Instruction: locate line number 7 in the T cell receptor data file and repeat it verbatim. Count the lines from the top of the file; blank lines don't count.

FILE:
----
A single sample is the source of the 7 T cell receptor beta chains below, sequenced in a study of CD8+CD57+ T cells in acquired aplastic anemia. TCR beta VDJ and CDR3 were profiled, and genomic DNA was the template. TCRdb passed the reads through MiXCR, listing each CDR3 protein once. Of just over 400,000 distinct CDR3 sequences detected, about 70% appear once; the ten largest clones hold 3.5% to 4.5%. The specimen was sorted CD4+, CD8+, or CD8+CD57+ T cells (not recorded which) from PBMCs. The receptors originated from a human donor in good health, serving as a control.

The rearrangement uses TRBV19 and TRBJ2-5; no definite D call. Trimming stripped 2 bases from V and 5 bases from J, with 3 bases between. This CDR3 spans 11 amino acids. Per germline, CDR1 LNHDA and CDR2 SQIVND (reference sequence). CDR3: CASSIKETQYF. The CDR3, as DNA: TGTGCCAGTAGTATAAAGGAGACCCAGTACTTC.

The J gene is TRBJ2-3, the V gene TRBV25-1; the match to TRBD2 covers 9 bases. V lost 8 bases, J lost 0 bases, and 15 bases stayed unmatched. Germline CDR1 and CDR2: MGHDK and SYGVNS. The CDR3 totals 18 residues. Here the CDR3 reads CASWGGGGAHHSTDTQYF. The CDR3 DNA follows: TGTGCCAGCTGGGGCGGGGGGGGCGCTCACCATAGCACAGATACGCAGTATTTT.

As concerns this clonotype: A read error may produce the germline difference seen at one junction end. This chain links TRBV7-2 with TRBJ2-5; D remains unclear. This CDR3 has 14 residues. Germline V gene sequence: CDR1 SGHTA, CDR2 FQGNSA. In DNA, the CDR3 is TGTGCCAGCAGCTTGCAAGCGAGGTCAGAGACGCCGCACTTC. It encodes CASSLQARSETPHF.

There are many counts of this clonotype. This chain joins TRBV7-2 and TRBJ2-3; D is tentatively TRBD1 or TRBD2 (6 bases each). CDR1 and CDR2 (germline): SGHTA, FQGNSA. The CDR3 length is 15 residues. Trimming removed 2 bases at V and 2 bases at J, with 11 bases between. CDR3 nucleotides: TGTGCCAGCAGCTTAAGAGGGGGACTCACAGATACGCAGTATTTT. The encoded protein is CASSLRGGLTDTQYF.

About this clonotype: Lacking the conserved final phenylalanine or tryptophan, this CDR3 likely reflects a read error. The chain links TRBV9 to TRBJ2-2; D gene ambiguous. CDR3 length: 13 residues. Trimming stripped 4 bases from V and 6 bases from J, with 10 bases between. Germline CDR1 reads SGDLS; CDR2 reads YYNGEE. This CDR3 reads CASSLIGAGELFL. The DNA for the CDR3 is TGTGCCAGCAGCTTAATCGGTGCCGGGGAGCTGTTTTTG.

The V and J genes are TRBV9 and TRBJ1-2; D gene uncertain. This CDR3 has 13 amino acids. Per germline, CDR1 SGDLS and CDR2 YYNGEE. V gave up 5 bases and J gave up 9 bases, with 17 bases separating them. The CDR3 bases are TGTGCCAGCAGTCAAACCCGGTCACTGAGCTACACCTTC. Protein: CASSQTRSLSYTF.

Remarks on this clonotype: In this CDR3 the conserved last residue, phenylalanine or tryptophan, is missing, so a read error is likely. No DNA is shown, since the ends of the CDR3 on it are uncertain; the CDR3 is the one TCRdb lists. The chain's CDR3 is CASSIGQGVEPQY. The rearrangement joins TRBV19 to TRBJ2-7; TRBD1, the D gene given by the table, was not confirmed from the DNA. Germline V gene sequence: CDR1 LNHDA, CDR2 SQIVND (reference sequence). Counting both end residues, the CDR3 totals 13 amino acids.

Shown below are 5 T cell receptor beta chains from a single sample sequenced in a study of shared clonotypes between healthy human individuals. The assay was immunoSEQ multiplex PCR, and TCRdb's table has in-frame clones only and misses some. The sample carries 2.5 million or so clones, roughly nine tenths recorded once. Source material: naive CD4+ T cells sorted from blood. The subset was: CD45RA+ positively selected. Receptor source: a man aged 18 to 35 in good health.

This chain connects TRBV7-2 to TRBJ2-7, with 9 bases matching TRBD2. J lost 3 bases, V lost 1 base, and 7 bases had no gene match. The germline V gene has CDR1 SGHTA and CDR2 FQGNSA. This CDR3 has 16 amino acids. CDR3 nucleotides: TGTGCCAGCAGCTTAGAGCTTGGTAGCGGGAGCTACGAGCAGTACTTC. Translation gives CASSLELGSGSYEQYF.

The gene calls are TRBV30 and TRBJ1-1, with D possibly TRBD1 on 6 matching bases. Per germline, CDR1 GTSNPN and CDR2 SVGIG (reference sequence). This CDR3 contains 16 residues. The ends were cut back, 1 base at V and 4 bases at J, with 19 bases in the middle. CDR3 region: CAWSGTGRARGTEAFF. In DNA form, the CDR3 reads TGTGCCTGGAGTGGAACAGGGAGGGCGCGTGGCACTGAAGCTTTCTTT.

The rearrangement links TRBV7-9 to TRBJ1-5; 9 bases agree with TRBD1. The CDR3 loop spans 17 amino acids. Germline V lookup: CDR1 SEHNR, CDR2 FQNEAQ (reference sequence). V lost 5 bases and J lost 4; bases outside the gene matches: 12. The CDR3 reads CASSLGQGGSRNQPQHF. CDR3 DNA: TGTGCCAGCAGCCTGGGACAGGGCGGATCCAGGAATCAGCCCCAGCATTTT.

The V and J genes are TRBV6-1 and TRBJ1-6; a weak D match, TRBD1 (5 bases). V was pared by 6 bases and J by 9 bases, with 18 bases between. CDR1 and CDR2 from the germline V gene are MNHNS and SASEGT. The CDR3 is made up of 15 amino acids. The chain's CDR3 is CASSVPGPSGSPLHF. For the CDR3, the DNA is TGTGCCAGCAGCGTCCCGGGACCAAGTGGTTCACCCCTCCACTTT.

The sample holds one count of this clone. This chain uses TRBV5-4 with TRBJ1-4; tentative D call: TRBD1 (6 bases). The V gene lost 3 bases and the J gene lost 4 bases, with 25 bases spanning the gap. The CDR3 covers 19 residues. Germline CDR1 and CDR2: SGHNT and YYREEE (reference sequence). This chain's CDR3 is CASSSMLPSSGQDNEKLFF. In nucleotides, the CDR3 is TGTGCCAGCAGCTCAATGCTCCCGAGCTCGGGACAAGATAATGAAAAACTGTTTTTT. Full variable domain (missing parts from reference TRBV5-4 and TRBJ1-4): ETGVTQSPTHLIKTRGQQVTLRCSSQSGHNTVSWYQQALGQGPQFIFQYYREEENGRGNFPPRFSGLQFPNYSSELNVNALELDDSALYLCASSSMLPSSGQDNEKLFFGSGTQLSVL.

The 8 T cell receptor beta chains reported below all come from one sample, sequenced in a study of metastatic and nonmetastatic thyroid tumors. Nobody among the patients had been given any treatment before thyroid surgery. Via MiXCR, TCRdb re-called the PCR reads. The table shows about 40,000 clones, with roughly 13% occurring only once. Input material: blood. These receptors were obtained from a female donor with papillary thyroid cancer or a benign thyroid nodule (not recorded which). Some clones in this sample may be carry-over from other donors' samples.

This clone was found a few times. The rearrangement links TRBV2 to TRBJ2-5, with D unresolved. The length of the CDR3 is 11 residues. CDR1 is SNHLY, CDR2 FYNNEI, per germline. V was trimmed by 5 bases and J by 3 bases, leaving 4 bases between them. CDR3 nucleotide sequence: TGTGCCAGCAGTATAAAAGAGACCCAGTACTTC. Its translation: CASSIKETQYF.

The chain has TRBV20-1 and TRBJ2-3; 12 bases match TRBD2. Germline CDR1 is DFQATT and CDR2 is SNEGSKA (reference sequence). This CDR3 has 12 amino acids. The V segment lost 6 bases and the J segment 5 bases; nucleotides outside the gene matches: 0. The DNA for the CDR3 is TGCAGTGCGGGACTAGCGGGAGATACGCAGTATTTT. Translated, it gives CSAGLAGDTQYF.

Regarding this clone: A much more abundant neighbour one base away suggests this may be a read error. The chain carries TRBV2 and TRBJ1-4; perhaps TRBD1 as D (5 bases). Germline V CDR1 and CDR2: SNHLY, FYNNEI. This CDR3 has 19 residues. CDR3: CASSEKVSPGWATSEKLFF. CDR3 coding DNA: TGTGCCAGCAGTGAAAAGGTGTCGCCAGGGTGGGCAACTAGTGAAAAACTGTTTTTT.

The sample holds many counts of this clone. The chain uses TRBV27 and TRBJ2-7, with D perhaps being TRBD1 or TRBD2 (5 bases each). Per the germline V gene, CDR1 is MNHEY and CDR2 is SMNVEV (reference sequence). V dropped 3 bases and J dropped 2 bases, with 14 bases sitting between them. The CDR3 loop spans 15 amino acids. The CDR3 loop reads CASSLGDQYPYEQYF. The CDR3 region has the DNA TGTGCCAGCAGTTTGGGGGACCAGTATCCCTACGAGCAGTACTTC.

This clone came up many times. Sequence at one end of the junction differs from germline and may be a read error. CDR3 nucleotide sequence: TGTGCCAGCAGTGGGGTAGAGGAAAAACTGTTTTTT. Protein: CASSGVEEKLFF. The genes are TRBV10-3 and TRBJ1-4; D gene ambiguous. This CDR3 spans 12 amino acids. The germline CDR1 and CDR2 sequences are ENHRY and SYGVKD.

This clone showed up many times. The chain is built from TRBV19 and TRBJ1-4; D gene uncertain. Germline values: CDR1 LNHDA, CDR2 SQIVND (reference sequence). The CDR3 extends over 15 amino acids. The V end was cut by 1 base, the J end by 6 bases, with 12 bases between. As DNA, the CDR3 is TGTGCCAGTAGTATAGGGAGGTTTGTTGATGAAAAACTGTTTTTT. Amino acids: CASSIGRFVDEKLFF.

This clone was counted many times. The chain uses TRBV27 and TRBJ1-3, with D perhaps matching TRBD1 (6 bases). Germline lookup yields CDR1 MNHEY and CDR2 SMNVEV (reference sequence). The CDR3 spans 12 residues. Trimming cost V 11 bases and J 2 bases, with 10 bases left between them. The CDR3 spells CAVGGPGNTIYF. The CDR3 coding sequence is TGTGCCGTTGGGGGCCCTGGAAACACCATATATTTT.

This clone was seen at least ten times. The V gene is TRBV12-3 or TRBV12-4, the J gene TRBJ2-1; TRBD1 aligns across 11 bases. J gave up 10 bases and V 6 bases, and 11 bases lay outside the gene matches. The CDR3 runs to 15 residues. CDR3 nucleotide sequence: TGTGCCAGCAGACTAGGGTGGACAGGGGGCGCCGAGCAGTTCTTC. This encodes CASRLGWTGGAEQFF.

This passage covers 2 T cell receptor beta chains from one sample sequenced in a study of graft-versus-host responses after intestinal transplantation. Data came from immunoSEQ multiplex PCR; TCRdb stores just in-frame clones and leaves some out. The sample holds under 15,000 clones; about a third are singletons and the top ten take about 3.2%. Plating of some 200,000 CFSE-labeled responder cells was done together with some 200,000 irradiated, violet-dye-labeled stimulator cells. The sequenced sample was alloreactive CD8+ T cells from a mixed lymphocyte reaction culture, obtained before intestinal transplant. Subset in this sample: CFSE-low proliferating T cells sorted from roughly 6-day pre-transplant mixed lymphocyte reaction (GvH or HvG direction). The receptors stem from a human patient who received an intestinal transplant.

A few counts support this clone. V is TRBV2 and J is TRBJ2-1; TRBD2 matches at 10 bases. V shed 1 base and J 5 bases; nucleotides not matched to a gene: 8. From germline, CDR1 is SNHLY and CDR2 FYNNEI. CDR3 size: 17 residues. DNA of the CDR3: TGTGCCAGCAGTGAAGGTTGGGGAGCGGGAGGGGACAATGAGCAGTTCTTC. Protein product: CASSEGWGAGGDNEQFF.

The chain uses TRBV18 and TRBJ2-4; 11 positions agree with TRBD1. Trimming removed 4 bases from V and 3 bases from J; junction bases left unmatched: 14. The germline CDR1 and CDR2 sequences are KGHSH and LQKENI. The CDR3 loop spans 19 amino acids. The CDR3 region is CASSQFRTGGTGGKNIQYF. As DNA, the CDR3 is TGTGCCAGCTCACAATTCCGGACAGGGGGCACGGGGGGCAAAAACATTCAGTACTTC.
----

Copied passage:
The V and J genes are TRBV9 and TRBJ1-2; D gene uncertain. This CDR3 has 13 amino acids. Per germline, CDR1 SGDLS and CDR2 YYNGEE. V gave up 5 bases and J gave up 9 bases, with 17 bases separating them. The CDR3 bases are TGTGCCAGCAGTCAAACCCGGTCACTGAGCTACACCTTC. Protein: CASSQTRSLSYTF.